There is something "pseudo-queer" about this relationship, says Jones, and there is a strange sexual aura around the young girl Claudia, Lestat's adopted vampire daughter first bitten by Louis. There is a level of difficulty and ambiguity here, says Jones, that you won't find in the recent vampire movies. These, it must be said, are about as morally complex as Star Wars. They are about black and white vampires, but not grey ones, Jones says. How do we explain this sentimentalising of vampires, this decline into Disneyland? Cardow suggests that moderns cannot bear too much reality. "Modern society," he says, "is horrific." We no longer seek horror in our fantasies, but comfort, so vampires have been turned into softies.
But perhaps things are more complex than that. Romance vampires have taken centre stage in recent years, but there has been plenty of old-style mayhem and madness going on in the wings. And already there is a backlash. Film-maker Guillermo del Toro, who recently quit New Zealand after becoming too busy to direct The Hobbit, last year co-wrote a black vampire novel called The Strain. This is post 9/11 vampirism, with a jumbo-jet full of dead bodies landing in New York. A handful of vampires escape and spread a virus throughout the land – this is vampirism as a modern eco-plague, and there is nothing cuddly about it. Del Toro wanted, he says in a video about the book, none of the romantic stuff about "young men sucking the necks of beautiful people". He wants a book that is painful to read, where the reader will experience the same "dread and horror" felt by the vampires' victims.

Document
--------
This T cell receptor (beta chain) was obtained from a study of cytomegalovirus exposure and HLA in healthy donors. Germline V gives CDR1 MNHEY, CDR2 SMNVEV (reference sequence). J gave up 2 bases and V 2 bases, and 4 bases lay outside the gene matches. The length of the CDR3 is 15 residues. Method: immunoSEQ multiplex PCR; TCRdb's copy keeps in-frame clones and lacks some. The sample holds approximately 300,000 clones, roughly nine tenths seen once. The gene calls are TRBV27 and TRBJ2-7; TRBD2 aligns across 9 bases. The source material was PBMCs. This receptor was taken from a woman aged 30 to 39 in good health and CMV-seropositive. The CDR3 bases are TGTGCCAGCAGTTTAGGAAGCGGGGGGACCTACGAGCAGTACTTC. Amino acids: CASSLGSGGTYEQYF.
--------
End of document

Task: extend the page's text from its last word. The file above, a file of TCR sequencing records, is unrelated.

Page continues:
There has been a wave of chic vampirism over the last 40 years, Jones says. There were vampire clubs in America in the 1990s. A vampire church advertises itself on the internet – apparently the parishioners don't so much suck one another's blood as breathe in their fellow-worshippers' "energy". Vampire games allow adults to play, and are as serious as games can be. "Don't try telling World Cup fanatics that `it's only a game'," says Jones.
Jones, in fact, declines to read any deep meaning into the cult of romance vampirism. It's merely literary fashion, he suggests. "There's something about popular culture," he says, "which is chaotic." New streams and themes emerge, merge, and then disappear.
But vampirism has sometimes been real. Vampire hysteria hit western Europe in the 18th century, when accounts were published of Serbian villagers, frantic after a series of mysterious deaths, disinterring recently dead people and driving stakes through their hearts.
The rationalist French philosopher Voltaire laughed at all this, but sober German doctors who witnessed the re-killing of the corpses were astounded and troubled. It's always been like that with vampires. You don't know whether to giggle or scream.
Sunday Star Times